MONTENEGRO, ALBANIA & NORTH MACEDONIA
THE EXPRESSION OF THE BALKANS
The road is more and more beautiful as the mountains are reflected in a sea of a shining blue. We are in Montenegro, where despite a wine production monopolized at 80% by a single producer, Plantaze, some small estates continue to produce excellent wines from the local grape variety Vranac. Fortunately, the language barrier does not stop us from sharing good moments with the winemakers around culinary specialties.
Above all, this short Montenegrin stay allows us to finish Betty's recovery! Indeed, most of the Montenegrin vehicles come from Volkswagen, and we have no problem finding the right part to replace.
We can't wait to discover Albania: the most unknown and disliked of the Balkans. At first glance, a chaotic impression emanates from this country. All along the road - more or less practicable - unfinished constructions, tons of garbage scattered on the ground and stray dogs are passing by. But little by little Albania reveals its first beauties: the mountains, the sea and above all a warm and welcoming population, very proud of its culture and its country.
Through the stories of the winemakers, we gradually understand this nation with a history different from others: its sudden opening and development after the fall of the dictator, the marks of the recent civil war and the disasters of corruption.
After a few hours in the capital Tirana, an over-polluted and colorful city, we discover a haven of peace in a suburban vineyard, a true paradise for birds and insects.
Then we change landscape and find Nature in the south of the country, it's looks like an endless summer as the temperatures are so warm and the forests shiny green. On the road, we are sometimes stopped by herds of sheep and cows walking. The way of life is very simple, mostly rural and not mechanized.
Albania's winemaking history is one of the oldest with its 2000 years of tradition, but the new generation stands out from the communist era by a more technological production and a lot of control over the wine. In fact, the new vineyards are keen to distinguish themselves from the "garage" wines produced for the family's personal consumption, ensuring excellent quality and highlighting the great virtues of wine for health.
Finally, what particularly appeals to us is the interest in the use of local products. Pomegranates accompany every meal and the production of autochthonous grape varieties such as Kallmet or Vlosh is a no brainer.
A very strong will to develop their own resources shows the Albanians' attachment to their country. Extremely hospitable, they are always ready to help us, and are eager to share their stories.
After Albania, direction Greece, birthplace of Dionysus!
Before crossing the border to enter the European Union, we take a break by the sea, charmed by an infinite beach which seems to only belong to the Betty.
An Albanian from the nearby construction site brings us wood - hospitality is an absolute rule here - and we light a warm fire that encourages long discussions. A beautiful evening, which does not let us foresee the bad news that awaits us the next day: Greece refuses us the entry in the land of the Gods...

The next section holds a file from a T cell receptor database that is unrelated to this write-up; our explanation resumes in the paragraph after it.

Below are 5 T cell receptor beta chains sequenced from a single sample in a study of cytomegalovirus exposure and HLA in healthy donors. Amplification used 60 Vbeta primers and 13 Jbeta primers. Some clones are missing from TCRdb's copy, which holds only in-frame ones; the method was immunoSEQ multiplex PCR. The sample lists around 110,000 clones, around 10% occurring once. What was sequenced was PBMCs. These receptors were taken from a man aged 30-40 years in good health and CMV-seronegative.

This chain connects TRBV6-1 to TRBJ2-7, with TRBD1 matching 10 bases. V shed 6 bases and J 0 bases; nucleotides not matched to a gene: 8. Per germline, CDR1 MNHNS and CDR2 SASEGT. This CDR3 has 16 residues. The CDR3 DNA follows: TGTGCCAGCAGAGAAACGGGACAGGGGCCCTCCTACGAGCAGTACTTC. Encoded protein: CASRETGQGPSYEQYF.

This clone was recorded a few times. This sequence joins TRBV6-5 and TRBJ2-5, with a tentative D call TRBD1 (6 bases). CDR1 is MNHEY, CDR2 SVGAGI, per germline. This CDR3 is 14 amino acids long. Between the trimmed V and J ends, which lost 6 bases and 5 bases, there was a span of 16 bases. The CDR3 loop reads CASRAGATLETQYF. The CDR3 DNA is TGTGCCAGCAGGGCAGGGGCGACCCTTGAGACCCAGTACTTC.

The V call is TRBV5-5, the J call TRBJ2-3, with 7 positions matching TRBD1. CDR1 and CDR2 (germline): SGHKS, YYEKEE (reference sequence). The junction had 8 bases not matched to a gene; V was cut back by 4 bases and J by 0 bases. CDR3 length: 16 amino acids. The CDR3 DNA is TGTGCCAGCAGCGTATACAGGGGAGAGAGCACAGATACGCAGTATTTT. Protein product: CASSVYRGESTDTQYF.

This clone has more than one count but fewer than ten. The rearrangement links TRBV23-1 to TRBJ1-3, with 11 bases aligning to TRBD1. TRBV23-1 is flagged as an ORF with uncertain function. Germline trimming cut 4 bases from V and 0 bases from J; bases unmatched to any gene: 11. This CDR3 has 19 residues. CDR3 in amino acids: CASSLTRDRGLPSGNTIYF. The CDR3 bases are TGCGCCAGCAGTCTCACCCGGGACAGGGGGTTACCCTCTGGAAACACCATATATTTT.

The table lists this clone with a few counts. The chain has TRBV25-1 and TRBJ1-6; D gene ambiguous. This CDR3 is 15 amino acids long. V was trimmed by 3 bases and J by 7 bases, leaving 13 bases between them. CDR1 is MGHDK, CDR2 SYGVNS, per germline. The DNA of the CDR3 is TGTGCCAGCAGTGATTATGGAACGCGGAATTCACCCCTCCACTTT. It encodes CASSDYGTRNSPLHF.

At the northern Macedonian border, the customs burst out laughing when we proudly show them our 58 bottles of wine. A joyful turnaround for four carefree French women who rarely inquire about the regulations in effect at customs. 2 liters of wine per person is far too little! Fortunately, more fear than harm, they decide to close their eyes on our unconsciousness and even sign us an autograph "State Police", a collector's item.
We are welcomed in two vineyards and discover the local grape varieties: Stunashina, Plava and Vranec.
The great natural spaces, the mountains and the lakes do not leave us indifferent: Macedonia is a beautiful country!
At the Venta estate, Dragica combines her job as a lawyer with that of a winemaker on the family farm she runs with her nephew Drasko. There, we discover superb red wines made from the indigenous Vranac grape variety.
Through the Uka Farm project, the oenologist and wine producer wants to set an example and inspire not only the Albanians but a whole generation around the world to review their way of consumption and to live from their own resources. This magical place on the periphery of Tirana offers a cuisine based on local products and technological wines made from the region's grape varieties.
Natasha is one of the only women winemakers in Albania - if not the only one! Together with her husband she produces wines from local grape varieties such as Vlosh and prepares the traditional and delicious local cuisine for the guests of the Kantina.
Jordan is an experienced businessman who has worked for many years in finance in the United States, where he discovered his passion for wine. He returns to his native country and builds Popova Kula where he brings the indigenous Stanushina grape variety up to date.
Many thanks to Bérenger Thibaut from Albanie Vacances for his valuable recommendations and contacts.